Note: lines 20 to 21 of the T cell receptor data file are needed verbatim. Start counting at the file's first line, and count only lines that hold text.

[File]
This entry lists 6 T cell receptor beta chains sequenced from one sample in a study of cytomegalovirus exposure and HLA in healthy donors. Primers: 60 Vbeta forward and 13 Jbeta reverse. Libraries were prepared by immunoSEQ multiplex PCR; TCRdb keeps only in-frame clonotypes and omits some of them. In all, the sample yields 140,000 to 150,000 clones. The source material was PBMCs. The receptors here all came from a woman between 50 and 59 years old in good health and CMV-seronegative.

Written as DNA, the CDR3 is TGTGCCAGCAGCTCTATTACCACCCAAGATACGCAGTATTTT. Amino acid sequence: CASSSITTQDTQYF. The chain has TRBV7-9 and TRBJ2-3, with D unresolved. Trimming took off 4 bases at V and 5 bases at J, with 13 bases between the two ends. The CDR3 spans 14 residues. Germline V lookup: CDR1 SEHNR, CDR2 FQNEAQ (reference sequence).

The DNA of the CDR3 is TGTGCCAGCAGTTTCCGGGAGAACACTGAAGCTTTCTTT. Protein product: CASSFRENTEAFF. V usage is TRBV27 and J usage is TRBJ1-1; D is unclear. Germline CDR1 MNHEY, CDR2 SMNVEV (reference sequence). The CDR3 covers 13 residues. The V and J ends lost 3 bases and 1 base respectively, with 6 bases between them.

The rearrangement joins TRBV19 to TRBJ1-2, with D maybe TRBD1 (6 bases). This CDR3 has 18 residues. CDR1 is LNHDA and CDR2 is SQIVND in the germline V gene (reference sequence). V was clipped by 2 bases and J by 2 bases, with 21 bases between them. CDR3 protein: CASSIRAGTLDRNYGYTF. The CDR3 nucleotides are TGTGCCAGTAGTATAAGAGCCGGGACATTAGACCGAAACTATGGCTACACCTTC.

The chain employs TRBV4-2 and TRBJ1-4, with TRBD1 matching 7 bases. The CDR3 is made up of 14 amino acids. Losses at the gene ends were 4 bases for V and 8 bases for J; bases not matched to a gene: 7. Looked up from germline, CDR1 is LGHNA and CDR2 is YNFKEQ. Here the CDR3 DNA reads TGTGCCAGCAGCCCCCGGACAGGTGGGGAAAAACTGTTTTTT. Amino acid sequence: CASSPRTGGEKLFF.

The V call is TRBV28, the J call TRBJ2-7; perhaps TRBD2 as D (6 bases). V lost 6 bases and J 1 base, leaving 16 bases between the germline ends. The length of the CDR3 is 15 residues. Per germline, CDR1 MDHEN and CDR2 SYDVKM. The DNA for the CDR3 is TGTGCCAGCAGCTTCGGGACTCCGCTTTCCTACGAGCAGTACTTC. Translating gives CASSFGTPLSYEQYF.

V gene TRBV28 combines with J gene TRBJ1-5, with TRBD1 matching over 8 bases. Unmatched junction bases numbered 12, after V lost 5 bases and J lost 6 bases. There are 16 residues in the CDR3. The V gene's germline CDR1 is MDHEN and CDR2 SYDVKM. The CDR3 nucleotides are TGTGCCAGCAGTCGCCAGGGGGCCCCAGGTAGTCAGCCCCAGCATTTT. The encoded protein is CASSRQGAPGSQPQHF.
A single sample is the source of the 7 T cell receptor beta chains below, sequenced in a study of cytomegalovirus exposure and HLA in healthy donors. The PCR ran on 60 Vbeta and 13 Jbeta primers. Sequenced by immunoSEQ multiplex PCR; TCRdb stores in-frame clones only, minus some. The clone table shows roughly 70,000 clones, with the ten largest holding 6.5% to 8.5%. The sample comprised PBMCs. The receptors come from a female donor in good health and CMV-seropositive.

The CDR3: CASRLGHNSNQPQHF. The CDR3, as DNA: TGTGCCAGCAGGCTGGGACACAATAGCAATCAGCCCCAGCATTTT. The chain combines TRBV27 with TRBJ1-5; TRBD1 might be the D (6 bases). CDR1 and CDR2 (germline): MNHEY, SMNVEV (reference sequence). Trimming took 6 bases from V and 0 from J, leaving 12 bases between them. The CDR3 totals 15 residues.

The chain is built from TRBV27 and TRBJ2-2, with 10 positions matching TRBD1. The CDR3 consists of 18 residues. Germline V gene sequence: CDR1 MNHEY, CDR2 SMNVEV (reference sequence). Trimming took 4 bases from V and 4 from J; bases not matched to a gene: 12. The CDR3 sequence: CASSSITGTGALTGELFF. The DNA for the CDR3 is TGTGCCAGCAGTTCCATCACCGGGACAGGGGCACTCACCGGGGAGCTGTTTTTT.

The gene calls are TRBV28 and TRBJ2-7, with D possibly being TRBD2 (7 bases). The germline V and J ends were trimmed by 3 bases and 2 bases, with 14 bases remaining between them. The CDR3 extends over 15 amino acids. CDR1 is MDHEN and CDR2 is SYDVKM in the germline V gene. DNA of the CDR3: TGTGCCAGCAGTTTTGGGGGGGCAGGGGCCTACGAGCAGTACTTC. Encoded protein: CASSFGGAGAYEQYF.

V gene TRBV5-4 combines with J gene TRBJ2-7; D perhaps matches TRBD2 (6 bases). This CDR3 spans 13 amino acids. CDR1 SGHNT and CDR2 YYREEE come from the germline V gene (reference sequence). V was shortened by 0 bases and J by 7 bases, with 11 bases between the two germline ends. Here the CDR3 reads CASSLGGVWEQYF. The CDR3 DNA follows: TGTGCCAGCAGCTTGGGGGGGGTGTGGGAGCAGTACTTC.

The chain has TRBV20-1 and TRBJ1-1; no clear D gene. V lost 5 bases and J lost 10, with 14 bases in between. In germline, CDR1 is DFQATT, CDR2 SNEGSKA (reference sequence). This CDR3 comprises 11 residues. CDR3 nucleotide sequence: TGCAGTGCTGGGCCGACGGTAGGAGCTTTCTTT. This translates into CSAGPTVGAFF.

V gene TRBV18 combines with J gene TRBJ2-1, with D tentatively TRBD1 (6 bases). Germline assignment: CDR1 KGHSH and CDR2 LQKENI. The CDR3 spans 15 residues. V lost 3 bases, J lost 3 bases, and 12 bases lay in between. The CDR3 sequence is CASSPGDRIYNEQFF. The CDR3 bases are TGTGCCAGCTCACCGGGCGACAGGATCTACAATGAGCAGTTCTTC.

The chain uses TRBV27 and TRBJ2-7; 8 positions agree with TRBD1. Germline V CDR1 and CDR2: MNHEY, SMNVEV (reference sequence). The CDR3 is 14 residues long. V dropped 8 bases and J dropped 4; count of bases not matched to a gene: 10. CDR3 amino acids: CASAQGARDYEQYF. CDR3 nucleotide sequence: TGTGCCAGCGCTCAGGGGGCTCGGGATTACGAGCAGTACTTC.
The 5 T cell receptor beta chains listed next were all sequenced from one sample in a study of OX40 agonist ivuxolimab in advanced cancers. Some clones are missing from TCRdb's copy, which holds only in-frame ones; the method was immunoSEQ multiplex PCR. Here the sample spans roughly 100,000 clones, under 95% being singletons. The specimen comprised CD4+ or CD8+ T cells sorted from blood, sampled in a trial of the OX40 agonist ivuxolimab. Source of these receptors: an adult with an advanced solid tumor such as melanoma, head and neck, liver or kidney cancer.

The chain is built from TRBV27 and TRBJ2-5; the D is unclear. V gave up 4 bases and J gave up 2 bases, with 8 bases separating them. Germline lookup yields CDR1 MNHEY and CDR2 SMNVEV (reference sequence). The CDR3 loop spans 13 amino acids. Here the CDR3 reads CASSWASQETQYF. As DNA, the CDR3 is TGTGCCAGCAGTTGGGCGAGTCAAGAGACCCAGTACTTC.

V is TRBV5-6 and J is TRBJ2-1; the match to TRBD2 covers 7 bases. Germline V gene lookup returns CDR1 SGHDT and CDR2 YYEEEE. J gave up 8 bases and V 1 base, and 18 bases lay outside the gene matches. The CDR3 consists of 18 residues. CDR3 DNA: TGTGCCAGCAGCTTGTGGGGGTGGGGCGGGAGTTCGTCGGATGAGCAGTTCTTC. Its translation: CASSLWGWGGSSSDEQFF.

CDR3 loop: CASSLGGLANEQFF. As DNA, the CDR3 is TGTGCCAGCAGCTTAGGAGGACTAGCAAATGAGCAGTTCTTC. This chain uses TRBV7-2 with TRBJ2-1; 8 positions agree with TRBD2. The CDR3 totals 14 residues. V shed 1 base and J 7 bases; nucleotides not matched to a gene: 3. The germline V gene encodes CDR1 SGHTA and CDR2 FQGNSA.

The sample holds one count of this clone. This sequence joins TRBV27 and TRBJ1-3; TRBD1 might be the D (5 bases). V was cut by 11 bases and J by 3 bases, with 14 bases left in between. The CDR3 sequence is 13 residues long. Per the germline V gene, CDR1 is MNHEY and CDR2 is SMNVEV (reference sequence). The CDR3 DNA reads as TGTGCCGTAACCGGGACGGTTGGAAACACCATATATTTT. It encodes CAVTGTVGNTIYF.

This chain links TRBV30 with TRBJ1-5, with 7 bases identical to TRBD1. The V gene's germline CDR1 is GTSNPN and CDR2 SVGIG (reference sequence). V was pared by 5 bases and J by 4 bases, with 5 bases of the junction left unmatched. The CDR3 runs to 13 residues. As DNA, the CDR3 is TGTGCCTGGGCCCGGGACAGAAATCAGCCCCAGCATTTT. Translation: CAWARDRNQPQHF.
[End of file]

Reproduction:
The sample holds one count of this clone. This sequence joins TRBV27 and TRBJ1-3; TRBD1 might be the D (5 bases). V was cut by 11 bases and J by 3 bases, with 14 bases left in between. The CDR3 sequence is 13 residues long. Per the germline V gene, CDR1 is MNHEY and CDR2 is SMNVEV (reference sequence). The CDR3 DNA reads as TGTGCCGTAACCGGGACGGTTGGAAACACCATATATTTT. It encodes CAVTGTVGNTIYF.

This chain links TRBV30 with TRBJ1-5, with 7 bases identical to TRBD1. The V gene's germline CDR1 is GTSNPN and CDR2 SVGIG (reference sequence). V was pared by 5 bases and J by 4 bases, with 5 bases of the junction left unmatched. The CDR3 runs to 13 residues. As DNA, the CDR3 is TGTGCCTGGGCCCGGGACAGAAATCAGCCCCAGCATTTT. Translation: CAWARDRNQPQHF.